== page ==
Rentokil issues gull warning ahead of summer season

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Rentokil Pest Control is urging the public and businesses to be cautious with gulls as summer approaches. Residents in coastal urban areas should be particularly vigilant as increased gull activity at this time can lead to potential interactions between the public and these birds.

Late spring and early summer witness heightened gull activity as they generally nest and lay eggs in April and May. During this time these birds can become extremely aggressive and protective of their nests, eggs, and young chicks, as they search for food for their young.

Paul Blackhurst, head of Technical Academy at Rentokil Pest Control, said: “Gull droppings (also known as guano) also present a hazard as they can contain bacteria including E. coli and Salmonella. This can lead to the spread of infection through surface contamination or inhaling bacteria from dried droppings.

“The nests and roosting sites of birds also attract several pest insects such as bird mites, textile beetles, and fleas, so the presence of gulls at a home or business premises can bring about infestations from other unwanted visitors.”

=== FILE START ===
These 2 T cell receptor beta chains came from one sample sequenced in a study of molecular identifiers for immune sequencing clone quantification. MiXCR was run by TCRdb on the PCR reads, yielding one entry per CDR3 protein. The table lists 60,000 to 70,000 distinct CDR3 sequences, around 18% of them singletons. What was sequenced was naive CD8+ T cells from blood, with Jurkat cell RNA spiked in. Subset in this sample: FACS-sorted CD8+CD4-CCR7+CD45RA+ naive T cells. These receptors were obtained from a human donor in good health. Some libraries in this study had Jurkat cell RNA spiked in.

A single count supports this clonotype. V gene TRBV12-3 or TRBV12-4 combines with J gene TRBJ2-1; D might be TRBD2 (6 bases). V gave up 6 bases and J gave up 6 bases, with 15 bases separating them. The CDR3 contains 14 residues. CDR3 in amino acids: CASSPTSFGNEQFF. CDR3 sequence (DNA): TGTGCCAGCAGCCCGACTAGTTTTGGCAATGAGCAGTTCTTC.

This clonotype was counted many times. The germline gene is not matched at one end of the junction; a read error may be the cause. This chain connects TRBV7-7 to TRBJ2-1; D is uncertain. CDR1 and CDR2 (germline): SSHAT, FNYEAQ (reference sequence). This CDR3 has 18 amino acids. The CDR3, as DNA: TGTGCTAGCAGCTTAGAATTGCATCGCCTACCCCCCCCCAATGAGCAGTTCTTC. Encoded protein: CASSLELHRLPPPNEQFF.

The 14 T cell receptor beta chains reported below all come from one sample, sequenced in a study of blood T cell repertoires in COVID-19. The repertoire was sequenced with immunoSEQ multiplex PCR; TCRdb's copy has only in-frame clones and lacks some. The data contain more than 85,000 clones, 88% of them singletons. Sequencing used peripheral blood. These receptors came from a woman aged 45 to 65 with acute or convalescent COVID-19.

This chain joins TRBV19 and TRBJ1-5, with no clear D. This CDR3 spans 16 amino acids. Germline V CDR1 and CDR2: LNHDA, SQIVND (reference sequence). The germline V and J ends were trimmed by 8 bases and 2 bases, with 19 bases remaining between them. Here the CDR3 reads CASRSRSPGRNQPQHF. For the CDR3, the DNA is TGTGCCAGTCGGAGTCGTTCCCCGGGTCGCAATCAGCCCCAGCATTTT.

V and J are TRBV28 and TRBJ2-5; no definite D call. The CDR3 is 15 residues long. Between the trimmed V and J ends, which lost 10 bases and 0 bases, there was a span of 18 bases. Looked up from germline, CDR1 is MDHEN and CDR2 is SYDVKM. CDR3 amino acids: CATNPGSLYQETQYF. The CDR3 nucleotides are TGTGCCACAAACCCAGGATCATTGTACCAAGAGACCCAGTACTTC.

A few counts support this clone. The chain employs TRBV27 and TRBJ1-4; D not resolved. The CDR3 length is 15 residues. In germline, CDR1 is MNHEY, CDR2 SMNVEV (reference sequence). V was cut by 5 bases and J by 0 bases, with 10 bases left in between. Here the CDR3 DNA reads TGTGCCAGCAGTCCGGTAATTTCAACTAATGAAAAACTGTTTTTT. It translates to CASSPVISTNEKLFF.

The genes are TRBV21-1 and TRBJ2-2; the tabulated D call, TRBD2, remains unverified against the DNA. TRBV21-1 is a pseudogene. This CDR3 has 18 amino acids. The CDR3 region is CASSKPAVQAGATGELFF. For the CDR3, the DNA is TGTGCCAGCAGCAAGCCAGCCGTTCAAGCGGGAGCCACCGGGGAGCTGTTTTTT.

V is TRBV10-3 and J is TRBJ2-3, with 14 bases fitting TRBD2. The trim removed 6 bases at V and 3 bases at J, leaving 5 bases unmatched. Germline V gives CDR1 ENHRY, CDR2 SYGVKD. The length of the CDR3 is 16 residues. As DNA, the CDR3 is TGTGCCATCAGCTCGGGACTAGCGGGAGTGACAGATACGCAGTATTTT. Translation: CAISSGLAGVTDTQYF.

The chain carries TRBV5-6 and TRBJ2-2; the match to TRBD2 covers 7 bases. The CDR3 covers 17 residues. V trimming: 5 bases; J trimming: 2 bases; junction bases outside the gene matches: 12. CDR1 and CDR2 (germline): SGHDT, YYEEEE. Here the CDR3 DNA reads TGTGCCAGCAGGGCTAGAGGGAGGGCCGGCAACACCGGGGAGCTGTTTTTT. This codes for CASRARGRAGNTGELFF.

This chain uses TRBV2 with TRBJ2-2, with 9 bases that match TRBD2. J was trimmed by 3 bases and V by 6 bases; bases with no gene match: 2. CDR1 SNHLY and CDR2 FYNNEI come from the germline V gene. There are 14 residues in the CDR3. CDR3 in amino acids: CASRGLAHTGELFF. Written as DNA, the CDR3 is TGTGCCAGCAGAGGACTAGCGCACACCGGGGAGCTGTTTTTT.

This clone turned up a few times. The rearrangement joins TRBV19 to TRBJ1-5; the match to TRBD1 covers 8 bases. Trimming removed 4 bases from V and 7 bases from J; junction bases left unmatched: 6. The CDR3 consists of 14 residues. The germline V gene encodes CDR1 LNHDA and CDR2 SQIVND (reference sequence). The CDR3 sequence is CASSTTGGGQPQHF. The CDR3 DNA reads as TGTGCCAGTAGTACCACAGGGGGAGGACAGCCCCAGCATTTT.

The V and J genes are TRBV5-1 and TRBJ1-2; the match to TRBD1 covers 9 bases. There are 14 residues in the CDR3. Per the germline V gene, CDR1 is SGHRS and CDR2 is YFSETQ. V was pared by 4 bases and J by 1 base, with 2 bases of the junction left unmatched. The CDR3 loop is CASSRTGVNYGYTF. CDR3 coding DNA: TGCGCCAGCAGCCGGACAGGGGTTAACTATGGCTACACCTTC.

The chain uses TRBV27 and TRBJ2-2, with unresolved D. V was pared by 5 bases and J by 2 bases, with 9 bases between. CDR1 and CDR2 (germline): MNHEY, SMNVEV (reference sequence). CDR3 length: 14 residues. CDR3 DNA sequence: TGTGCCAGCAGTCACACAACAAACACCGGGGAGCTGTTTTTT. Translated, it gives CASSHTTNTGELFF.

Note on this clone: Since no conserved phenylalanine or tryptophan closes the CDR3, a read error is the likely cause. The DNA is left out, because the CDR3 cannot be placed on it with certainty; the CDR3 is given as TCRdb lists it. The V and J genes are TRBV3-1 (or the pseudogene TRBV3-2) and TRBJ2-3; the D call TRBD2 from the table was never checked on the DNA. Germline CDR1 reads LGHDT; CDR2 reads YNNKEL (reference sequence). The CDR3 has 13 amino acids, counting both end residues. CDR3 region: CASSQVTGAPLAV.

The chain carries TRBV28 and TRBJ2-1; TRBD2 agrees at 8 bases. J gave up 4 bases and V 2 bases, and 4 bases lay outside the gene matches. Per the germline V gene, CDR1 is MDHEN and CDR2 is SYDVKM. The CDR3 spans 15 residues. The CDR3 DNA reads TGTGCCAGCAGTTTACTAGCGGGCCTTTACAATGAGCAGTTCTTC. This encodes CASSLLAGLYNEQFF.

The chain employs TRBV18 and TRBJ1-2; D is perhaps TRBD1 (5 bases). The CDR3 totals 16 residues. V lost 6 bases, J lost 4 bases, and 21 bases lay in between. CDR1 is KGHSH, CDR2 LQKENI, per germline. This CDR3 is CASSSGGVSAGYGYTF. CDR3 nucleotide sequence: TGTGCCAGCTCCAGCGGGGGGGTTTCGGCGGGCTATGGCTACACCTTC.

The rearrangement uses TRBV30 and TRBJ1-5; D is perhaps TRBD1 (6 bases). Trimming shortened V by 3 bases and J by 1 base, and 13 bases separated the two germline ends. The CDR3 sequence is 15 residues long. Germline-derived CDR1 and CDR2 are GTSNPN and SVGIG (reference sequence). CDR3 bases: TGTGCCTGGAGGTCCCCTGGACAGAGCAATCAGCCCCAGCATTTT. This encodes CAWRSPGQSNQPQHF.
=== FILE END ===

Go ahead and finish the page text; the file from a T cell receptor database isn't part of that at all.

Mr Blackhurst said Rentokil employs several different safe and eco-friendly methods in order to help protect premises from gulls, including the installation of bird spikes and bird netting. “Another solution offered by Rentokil, as part of an overall treatment strategy, is the Rentokil Intelligent Bird Scaring (RIBS) device,” he said. “This innovative technology offers an effective and sustainable approach to bird deterrence without causing harm to the birds. 

“The RIBS device is designed to guard organisations 24/7 and can be controlled and monitored remotely via a tablet or smartphone app. It has an intelligent built-in system that recognises different bird species and identifies the best scare tool from a broad range to deter each of them.”

Gulls can pose a significant nuisance for homeowners and businesses during the summer, particularly for those located in coastal areas.

“It’s crucial to approach them with caution as they are likely to be very protective of their young and will be busy scavenging for food,” he said.

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With more than 25 years' experience in business-to-business publishing, Simon is editor of LBM titles Pest and OvertheCounter. Big fan of Manchester United.